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Friday news roundup July 19, 2019

Friday news roundup July 19, 2019

The United Nations Children’s Fund (UNICEF) released new recommendations on family-friendly policies, including paid parental leave, breastfeeding support, childcare, and child benefits. In its policy brief launched at the UN headquarters in New York on Friday, UNICEF urged businesses and governments to invest in families to reduce poverty and lay the foundation for children’s healthy development and adults’ success at work. The brief makes four recommendations: (i) “At least six months of paid leave for all parents combined, of which 18 weeks of paid leave should be reserved for mothers. Governments and businesses should strive for up to 12 months of combined paid leave”; (ii) “Regular lactation breaks during working hours to accommodate breastfeeding or the expression of breastmilk, and a supportive breastfeeding environment including adequate facilities enable mothers to continue exclusive or complementary breastfeeding after returning to work”; (iii) “Universal access to affordable, quality childcare from the end of parental leave until a child’s entry into the first grade of school, including before- and after-care for young children and pre-primary programmes”; (iv) “Expand coverage of cash benefits for all children, starting with the youngest children and working toward universal coverage. Child benefits should be part of all countries’ social protection system for young children.”

More than a quarter of UK parents are cutting back to support their children through university, according to new research. A YouGov poll has found parents are taking on second jobs and sacrificing holidays and home improvements to help cover their children’s university costs. Of the 800 parents surveyed, contributions averaged £360 a month. A Universities UK spokesperson said: “Institutions and government must be as transparent as possible when detailing the costs and benefits of attending university. While the costs of higher education have not deterred young people from attending, students are concerned about meeting their living costs while studying and this survey adds to existing evidence showing it is a bigger concern than the level of tuition fees for students.”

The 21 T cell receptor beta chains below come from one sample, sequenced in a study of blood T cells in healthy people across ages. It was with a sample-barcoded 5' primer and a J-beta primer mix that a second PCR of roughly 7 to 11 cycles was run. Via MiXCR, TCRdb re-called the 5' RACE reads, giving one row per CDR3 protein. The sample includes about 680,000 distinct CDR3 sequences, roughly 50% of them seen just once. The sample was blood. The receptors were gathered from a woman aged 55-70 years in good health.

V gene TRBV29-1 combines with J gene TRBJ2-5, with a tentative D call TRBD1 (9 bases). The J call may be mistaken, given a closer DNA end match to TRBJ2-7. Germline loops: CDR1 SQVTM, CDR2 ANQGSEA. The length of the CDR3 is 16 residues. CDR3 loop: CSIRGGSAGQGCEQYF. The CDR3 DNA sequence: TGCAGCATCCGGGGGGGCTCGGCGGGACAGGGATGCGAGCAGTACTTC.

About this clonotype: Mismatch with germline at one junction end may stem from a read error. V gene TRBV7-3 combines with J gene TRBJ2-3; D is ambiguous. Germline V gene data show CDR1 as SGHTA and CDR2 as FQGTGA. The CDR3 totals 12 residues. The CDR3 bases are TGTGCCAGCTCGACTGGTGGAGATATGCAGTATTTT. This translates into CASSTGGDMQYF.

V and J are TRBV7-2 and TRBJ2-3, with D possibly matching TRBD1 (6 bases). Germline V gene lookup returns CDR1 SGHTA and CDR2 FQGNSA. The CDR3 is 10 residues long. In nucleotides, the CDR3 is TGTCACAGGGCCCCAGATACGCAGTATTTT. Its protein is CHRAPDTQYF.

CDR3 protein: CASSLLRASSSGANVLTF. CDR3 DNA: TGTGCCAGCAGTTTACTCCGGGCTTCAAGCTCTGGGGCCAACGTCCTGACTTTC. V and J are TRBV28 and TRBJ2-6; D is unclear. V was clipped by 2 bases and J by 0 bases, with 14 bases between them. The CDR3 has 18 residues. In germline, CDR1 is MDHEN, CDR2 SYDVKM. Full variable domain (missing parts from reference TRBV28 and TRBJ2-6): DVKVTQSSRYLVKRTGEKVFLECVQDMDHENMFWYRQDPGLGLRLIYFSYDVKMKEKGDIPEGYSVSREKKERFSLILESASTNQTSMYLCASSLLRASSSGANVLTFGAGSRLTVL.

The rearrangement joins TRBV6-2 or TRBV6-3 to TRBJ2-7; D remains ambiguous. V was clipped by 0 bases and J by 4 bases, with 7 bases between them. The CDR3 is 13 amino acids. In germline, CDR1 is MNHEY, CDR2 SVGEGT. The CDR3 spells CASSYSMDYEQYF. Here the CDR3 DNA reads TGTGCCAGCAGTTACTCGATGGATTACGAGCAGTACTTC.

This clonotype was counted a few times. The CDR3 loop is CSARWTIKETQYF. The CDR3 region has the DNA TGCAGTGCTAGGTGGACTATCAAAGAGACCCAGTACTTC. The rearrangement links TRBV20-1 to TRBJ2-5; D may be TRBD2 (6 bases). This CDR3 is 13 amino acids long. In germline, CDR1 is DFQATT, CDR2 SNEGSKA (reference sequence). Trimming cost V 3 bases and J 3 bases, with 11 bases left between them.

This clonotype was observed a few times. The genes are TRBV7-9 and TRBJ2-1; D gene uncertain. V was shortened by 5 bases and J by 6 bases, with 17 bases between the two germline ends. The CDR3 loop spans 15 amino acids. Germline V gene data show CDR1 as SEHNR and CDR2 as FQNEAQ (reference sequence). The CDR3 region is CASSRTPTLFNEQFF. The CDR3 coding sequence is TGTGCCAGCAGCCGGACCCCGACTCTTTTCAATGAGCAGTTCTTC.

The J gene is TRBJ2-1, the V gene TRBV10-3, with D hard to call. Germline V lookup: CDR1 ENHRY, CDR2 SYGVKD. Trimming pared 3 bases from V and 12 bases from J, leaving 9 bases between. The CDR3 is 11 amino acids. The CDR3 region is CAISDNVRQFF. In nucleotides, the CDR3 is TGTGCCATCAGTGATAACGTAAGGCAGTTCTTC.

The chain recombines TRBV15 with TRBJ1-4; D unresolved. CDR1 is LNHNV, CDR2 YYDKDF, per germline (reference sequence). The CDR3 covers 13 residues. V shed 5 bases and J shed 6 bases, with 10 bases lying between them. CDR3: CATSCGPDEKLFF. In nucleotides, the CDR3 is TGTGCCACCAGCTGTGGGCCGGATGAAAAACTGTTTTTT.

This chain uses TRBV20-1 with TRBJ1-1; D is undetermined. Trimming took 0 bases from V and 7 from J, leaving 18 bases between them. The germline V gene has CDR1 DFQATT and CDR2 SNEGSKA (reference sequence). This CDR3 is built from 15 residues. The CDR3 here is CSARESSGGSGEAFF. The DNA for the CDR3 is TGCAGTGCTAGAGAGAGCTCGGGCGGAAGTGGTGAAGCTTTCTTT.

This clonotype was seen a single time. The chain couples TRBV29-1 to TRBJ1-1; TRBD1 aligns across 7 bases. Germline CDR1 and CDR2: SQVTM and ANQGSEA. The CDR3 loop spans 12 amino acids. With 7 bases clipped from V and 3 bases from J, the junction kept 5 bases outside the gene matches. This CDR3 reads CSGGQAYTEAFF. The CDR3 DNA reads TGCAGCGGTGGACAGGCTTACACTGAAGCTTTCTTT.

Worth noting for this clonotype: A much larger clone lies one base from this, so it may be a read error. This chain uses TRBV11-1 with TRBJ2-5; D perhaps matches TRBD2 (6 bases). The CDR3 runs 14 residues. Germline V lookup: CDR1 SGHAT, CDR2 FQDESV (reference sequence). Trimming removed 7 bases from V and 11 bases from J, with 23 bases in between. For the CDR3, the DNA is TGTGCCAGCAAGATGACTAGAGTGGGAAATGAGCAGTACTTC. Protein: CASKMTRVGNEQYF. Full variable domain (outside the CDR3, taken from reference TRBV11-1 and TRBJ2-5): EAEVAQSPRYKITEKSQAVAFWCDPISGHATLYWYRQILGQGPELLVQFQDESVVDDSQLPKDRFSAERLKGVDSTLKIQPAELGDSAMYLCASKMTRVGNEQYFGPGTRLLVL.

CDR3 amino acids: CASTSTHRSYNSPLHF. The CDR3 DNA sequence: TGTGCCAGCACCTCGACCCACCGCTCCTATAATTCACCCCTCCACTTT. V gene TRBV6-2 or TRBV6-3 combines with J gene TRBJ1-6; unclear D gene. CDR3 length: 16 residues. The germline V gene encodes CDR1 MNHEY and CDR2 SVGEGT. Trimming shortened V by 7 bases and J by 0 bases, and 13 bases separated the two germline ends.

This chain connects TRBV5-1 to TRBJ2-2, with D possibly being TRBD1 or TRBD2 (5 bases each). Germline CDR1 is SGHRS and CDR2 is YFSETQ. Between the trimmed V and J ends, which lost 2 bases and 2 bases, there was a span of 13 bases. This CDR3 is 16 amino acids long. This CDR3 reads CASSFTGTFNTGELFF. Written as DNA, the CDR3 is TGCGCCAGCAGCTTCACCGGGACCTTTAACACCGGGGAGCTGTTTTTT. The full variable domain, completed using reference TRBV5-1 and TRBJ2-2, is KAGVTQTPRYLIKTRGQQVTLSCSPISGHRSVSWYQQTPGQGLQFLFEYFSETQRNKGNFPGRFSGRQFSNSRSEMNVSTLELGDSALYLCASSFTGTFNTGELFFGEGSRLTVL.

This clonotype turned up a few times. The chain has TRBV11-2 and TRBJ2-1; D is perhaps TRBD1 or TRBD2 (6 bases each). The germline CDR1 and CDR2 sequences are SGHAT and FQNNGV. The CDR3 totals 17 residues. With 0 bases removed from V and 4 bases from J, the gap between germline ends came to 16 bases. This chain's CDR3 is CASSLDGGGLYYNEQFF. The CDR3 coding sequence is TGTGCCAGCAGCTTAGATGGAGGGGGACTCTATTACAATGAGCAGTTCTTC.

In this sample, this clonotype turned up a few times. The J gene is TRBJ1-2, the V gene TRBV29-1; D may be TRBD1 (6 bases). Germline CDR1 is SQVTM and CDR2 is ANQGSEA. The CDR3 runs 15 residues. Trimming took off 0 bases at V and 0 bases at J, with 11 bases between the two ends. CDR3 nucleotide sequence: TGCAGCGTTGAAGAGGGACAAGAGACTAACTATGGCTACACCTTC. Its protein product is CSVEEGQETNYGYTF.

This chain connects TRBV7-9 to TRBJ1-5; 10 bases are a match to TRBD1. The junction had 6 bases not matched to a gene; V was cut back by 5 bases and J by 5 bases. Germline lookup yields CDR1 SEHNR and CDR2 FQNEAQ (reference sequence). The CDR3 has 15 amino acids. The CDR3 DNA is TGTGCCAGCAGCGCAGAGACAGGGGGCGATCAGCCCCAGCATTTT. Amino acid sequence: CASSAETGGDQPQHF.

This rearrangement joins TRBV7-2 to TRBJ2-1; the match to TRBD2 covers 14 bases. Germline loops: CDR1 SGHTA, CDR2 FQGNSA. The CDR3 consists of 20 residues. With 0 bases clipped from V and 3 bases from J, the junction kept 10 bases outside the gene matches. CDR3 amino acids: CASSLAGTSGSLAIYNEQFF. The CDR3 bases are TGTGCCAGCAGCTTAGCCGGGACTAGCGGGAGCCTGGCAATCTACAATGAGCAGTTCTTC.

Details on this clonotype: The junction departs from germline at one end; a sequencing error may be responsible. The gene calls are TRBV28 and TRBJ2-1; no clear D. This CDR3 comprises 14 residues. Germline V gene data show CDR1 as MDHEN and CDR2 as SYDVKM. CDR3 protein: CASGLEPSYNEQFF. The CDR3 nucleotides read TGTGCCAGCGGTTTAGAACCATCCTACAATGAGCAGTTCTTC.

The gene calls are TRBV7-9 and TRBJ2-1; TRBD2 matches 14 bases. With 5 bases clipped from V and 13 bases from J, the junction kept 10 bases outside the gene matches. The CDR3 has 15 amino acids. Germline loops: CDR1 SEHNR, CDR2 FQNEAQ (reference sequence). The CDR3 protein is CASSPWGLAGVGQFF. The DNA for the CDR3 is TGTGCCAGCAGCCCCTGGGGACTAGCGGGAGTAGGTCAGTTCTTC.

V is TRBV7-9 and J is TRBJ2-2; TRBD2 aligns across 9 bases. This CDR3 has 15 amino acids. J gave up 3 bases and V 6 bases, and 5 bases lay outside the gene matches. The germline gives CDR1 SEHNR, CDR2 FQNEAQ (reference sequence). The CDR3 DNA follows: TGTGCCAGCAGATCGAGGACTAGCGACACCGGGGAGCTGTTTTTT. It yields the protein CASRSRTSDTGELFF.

Bangladesh is preparing to move Rohingya refugees to an island at risk of flooding and cyclones. In a proposal that has concerned human rights groups and NGOs, the refugees who fled a military crackdown in neighboring Myanmar could be relocated to the silt island of Bhasan Char in the estuary of Bangladesh’s Meghna river, a three-hour boat ride from the mainland. The island only emerged over the last 20 years and is prone to severe flooding and cyclones. The Rohingya people are concerned for their safety and many say they will not go. Bangladesh’s foreign minister Shahriar Alam said “we firmly believe this is the only solution.” Alam added that he was not worried about flooding. “A category 10 cyclone will not just impact them [the refugees moved to the island], it will impact 20% of our population … We are vulnerable anyway, so they won’t be any more vulnerable.”